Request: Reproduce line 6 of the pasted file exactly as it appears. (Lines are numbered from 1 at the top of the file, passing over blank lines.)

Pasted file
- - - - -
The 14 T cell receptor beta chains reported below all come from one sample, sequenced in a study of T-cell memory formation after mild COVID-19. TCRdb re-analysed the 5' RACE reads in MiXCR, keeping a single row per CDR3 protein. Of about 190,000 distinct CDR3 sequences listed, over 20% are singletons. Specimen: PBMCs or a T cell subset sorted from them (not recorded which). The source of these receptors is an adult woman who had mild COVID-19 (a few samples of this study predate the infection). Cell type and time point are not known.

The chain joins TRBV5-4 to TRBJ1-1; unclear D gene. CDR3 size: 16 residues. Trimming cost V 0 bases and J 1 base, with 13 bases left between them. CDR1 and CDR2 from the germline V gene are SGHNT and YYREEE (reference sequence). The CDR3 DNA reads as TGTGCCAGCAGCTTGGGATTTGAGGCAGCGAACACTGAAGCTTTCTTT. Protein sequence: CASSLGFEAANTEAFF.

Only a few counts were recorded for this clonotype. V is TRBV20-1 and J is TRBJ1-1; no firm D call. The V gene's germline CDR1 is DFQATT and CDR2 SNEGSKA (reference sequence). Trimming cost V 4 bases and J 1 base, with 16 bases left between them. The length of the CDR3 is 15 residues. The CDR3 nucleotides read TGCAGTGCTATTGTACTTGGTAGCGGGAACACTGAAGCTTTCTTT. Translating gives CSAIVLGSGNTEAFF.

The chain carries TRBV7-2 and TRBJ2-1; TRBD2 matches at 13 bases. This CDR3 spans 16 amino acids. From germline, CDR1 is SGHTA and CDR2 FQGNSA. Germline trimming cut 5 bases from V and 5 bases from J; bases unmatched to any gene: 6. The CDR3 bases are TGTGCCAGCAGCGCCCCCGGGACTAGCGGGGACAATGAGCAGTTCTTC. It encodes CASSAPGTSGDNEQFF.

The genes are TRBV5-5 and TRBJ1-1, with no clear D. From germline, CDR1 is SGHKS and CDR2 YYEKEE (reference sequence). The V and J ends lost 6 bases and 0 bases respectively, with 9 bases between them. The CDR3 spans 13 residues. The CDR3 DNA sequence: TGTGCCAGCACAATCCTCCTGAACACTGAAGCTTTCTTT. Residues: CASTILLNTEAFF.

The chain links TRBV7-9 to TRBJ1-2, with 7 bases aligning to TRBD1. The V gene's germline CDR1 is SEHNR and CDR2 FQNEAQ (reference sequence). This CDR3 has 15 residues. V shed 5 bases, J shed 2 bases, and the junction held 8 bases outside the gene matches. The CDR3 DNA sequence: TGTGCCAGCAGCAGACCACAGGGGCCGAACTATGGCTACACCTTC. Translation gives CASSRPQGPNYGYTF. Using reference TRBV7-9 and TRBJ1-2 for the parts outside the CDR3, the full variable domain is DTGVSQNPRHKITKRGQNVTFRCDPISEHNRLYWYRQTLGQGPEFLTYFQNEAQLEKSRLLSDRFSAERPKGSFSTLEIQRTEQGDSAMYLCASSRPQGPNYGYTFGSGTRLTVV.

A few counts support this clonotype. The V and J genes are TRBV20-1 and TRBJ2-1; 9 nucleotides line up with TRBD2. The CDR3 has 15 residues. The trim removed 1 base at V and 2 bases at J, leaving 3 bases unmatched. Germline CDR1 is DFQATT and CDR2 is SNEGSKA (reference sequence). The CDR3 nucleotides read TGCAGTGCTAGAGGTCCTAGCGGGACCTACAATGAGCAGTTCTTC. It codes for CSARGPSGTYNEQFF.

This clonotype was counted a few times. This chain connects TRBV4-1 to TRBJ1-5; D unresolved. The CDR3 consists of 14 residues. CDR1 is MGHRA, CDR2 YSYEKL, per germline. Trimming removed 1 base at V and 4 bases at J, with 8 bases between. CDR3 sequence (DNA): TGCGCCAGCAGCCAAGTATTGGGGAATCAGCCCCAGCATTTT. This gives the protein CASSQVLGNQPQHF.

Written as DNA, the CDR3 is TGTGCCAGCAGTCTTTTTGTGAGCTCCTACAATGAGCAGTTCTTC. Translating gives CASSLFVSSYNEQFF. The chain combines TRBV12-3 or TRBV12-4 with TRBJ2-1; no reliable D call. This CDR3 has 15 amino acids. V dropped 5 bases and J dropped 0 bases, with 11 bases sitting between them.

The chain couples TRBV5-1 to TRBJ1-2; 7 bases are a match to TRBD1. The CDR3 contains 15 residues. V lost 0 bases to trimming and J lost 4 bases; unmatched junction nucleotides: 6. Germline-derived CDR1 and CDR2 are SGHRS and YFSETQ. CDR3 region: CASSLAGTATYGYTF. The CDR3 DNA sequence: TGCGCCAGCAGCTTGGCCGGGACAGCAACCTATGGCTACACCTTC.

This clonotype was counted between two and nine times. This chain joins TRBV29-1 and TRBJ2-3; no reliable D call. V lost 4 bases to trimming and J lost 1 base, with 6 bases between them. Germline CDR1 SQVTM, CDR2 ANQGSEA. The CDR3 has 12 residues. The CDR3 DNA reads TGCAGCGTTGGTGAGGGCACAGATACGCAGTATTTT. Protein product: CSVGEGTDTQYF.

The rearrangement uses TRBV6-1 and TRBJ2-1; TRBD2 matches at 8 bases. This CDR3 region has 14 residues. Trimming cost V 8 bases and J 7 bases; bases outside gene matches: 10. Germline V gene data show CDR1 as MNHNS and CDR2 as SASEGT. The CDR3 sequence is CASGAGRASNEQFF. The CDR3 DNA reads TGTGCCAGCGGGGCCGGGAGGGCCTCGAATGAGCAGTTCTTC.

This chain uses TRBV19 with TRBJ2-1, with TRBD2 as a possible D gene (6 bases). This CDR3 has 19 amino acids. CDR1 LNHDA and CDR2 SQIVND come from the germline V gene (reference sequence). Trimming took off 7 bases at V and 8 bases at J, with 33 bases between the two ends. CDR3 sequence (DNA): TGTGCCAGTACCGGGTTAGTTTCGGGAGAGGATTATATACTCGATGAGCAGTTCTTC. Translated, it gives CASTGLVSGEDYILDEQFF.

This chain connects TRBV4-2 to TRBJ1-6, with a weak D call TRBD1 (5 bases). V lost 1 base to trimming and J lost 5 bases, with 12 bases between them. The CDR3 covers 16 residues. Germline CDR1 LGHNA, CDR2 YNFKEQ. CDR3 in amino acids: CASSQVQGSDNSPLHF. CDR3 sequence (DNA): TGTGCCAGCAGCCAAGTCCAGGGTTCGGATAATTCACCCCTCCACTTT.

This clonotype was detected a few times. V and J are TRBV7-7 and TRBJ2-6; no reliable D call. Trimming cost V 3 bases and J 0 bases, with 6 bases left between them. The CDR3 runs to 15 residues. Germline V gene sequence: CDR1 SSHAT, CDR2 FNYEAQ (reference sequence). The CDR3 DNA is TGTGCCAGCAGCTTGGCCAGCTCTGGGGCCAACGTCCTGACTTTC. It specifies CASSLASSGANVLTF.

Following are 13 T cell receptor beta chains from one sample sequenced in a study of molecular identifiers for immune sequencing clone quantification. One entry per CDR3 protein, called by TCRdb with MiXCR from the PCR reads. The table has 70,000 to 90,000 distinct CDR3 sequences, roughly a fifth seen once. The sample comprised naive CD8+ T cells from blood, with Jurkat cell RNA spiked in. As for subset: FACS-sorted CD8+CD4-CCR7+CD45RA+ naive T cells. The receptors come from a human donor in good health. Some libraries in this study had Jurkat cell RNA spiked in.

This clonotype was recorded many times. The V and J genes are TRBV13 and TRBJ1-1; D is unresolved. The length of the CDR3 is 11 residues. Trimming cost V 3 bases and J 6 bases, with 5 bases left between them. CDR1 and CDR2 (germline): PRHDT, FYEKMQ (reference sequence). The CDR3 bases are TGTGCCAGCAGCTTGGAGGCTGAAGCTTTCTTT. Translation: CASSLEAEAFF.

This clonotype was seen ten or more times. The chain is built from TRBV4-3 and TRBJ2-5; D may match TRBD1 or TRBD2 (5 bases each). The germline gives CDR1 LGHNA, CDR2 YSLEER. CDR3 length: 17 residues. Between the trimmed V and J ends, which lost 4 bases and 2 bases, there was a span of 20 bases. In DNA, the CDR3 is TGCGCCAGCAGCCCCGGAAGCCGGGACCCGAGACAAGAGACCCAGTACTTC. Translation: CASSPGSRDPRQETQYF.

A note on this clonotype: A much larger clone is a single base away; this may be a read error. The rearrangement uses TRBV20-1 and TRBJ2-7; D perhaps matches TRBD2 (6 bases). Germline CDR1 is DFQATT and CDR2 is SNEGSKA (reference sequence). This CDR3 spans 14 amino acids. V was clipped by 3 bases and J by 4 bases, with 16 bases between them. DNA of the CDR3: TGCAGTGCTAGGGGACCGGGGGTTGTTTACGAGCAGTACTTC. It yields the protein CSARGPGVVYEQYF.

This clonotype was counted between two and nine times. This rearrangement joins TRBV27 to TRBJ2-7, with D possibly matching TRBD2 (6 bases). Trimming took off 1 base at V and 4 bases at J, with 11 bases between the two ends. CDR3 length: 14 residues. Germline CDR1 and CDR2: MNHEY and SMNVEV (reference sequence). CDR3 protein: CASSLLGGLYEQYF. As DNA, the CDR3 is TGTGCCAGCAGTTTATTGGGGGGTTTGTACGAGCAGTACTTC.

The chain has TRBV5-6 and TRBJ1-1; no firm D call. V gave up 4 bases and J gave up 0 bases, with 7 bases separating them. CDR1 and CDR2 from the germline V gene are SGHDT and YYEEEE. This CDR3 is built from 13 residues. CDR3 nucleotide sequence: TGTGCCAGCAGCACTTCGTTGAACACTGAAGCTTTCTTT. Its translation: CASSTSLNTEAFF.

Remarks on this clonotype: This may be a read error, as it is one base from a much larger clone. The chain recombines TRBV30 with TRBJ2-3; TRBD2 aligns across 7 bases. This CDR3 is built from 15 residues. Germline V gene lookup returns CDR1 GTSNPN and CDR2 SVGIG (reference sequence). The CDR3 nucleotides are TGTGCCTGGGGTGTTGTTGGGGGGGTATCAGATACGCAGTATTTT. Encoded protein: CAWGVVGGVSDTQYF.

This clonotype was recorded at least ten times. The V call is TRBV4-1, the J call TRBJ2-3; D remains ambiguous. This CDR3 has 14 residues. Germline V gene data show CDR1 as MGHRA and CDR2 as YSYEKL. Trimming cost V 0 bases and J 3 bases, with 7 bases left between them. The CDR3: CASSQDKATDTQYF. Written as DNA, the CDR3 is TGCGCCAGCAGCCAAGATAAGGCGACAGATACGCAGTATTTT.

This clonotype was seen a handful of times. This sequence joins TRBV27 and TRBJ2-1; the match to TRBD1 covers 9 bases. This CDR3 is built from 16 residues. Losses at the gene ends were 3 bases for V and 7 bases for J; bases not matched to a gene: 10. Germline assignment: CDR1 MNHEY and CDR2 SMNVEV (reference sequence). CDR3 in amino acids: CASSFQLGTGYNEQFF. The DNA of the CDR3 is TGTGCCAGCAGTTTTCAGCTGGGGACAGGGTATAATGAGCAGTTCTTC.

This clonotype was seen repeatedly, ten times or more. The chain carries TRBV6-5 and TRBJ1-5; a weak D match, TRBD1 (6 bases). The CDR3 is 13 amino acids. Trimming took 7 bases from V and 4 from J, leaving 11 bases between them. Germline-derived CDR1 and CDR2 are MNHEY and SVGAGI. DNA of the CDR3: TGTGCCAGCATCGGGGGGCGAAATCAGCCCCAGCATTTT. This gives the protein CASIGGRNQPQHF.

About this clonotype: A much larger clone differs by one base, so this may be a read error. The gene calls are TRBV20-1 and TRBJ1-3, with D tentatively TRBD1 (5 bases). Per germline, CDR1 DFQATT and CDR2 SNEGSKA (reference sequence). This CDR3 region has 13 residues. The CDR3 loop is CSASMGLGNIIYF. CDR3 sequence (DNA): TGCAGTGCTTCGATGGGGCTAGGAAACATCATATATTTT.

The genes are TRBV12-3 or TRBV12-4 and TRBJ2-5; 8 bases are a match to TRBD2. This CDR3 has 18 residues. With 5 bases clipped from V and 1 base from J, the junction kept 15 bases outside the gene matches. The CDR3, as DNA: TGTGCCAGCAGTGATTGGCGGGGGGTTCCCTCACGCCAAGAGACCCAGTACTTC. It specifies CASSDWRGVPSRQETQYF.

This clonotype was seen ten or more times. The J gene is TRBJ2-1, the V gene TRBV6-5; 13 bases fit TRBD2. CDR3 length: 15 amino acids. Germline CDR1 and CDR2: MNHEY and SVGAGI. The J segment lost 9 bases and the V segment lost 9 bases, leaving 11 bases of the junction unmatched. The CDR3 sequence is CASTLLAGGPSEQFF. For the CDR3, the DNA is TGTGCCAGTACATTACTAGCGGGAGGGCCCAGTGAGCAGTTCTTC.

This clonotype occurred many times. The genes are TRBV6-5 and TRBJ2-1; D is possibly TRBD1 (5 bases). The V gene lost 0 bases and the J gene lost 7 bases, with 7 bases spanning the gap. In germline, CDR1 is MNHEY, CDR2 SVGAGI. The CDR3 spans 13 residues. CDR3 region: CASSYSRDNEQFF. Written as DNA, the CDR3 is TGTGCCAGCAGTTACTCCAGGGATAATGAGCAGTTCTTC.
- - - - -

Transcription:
The chain links TRBV7-9 to TRBJ1-2, with 7 bases aligning to TRBD1. The V gene's germline CDR1 is SEHNR and CDR2 FQNEAQ (reference sequence). This CDR3 has 15 residues. V shed 5 bases, J shed 2 bases, and the junction held 8 bases outside the gene matches. The CDR3 DNA sequence: TGTGCCAGCAGCAGACCACAGGGGCCGAACTATGGCTACACCTTC. Translation gives CASSRPQGPNYGYTF. Using reference TRBV7-9 and TRBJ1-2 for the parts outside the CDR3, the full variable domain is DTGVSQNPRHKITKRGQNVTFRCDPISEHNRLYWYRQTLGQGPEFLTYFQNEAQLEKSRLLSDRFSAERPKGSFSTLEIQRTEQGDSAMYLCASSRPQGPNYGYTFGSGTRLTVV.